On Saturday evening October 31, 2015, the Nantucket whaling ship Pequod journeyed to Los Angeles Opera and began its sixth voyage in the attempt to kill the elusive whale called Moby-Dick.

Great Scott at the Dallas Opera

Great Scott is a combination of a parody of bel canto opera and an operatic version of All About Eve. Beloved American diva Arden Scott (Joyce DiDonato), has discovered the score to a long-lost opera “Rosa Dolorosa, Figlia di Pompeii” and has become committed to getting the work revived as a vehicle for her. “Rosa Dolorosa” has grand musical moments and a hilariously absurd plot.

Schubert and Debussy at Wigmore Hall

The most recent instalment of the Wigmore Hall’s ambitious series, ‘Schubert: The Complete Songs’, was presented by soprano Lucy Crowe, pianist Malcolm Martineau and harpist Lucy Wakeford.

John Taverner: Missa Corona spinea

This new release of John Taverner’s virtuosic and florid Missa Corona spinea (produced by Gimell Records) comes two years after The Tallis Scholars’ critically esteemed recording of the composer’s Missa Gloria tibi Trinitas, which topped the UK Specialist Classical Album Chart for 6 weeks, and with which the ensemble celebrated their 40th anniversary. The recording also includes Taverner’s two settings of Dum transisset Sabbatum.

A Bright and Accomplished Cenerentola at Lyric Opera of Chicago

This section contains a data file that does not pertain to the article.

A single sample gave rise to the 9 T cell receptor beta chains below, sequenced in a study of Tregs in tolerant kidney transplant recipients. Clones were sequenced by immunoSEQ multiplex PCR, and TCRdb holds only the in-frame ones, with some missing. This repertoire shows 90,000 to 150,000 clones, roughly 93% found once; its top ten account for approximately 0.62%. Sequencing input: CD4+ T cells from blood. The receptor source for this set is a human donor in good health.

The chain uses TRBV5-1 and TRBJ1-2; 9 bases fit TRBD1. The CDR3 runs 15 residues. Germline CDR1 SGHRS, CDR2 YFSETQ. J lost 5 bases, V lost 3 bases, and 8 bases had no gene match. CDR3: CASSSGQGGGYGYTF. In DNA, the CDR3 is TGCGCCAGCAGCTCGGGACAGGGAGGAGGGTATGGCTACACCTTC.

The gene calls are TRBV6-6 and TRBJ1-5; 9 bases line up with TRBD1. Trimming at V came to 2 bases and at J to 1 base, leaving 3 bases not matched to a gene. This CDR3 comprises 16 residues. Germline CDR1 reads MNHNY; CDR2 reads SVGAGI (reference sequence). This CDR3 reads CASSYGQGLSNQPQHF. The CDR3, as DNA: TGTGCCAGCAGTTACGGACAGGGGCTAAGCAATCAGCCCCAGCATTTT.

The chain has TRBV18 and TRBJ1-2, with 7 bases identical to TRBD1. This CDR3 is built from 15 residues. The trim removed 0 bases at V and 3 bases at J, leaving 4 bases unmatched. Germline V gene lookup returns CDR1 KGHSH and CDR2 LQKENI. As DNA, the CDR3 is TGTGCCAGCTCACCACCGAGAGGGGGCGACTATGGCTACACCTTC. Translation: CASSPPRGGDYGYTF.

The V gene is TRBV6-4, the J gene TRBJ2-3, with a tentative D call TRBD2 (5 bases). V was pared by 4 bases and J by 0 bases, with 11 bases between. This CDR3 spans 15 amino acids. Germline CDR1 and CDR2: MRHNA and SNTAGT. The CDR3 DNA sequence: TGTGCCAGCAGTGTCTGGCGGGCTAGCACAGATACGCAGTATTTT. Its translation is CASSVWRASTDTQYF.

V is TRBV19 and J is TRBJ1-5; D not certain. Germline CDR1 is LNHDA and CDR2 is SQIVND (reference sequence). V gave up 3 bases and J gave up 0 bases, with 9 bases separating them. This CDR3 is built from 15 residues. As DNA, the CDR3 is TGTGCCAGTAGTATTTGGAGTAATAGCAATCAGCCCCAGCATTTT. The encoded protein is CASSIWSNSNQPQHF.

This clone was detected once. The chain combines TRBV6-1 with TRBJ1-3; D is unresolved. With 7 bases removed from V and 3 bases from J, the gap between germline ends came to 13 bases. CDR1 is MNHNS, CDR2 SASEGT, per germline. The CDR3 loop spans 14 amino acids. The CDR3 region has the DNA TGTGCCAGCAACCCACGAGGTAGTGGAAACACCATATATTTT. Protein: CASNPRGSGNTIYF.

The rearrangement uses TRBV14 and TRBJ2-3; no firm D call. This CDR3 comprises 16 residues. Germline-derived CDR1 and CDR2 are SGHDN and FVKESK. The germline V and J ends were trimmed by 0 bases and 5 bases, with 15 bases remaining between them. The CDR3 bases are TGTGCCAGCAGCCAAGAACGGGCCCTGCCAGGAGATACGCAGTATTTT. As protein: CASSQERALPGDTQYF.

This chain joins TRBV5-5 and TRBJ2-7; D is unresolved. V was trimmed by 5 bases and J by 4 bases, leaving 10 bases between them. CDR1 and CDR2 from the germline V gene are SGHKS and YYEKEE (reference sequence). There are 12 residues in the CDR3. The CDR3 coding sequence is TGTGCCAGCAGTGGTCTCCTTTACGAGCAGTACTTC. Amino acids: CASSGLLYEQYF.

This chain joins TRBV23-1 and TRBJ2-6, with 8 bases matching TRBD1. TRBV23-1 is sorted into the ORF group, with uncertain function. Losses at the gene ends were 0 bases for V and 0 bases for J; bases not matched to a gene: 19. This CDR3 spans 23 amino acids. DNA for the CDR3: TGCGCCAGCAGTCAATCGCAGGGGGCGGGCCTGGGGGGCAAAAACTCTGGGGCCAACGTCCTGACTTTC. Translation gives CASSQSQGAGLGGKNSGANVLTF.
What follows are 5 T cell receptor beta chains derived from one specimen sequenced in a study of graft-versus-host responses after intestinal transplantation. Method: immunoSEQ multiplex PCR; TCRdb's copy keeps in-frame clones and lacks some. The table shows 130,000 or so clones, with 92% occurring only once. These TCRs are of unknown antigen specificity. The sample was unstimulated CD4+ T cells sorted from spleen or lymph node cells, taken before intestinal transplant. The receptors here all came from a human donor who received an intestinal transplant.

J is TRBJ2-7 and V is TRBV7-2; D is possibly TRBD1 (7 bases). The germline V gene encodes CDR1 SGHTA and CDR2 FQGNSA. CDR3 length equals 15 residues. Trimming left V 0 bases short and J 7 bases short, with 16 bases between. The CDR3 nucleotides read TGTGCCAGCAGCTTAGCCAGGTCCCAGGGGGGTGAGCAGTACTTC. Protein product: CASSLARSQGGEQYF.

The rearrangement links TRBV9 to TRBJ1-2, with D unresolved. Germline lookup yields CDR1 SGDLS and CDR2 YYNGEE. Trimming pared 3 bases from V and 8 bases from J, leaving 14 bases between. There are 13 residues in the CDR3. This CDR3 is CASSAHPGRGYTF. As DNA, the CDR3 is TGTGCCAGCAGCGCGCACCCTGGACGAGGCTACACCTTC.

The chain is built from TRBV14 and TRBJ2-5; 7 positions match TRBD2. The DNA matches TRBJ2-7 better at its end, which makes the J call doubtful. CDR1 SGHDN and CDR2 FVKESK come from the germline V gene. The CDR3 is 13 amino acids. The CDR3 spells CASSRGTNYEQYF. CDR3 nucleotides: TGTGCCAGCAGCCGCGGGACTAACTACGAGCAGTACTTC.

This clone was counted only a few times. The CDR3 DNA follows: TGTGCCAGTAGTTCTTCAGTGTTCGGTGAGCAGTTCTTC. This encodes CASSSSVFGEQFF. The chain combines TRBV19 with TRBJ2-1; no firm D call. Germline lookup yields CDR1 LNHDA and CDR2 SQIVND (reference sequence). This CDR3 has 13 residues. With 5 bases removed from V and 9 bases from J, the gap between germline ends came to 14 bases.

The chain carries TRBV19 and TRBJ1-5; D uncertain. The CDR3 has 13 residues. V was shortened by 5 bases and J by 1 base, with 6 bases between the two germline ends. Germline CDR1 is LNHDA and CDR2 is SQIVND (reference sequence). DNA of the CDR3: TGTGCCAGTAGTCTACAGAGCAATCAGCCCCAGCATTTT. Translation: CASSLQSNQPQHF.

Gioachino Rossini’s La Cenerentola has returned to Lyric Opera of Chicago in a production new to this venue and one notable for several significant debuts along with roles taken by accomplished, familiar performers.

La Bohème, ENO

Back in 2000, Glyndebourne Touring Opera dragged Puccini’s sentimental tale of suffering bohemian artists into the ‘modern urban age’, when director David McVicar ditched the Parisian garrets and nineteenth-century frock coats in favour of a squalid bedsit in which Rodolfo and painter Marcello shared a line of cocaine under the grim glare of naked light bulbs and the clientele at Café Momus included a couple of gaudily attired transvestites.

Luigi Rossi: Orpheus

Just as Orpheus embarks on a quest for his beloved Eurydice, so the Royal Opera House seems to be in pursuit of the mythical music-maker himself: this year the house has presented Monteverdi’s Orfeo at the Camden Roundhouse (with the Early Opera Company in January), Gluck’s Orphée et Eurydice on the main stage (September), and, in the Linbury Studio Theatre, both Birtwistle’s The Corridor (June) and the Paris-music-hall style Little Lightbulb Theatre/Battersea Arts Centre co-production, Orpheus (September).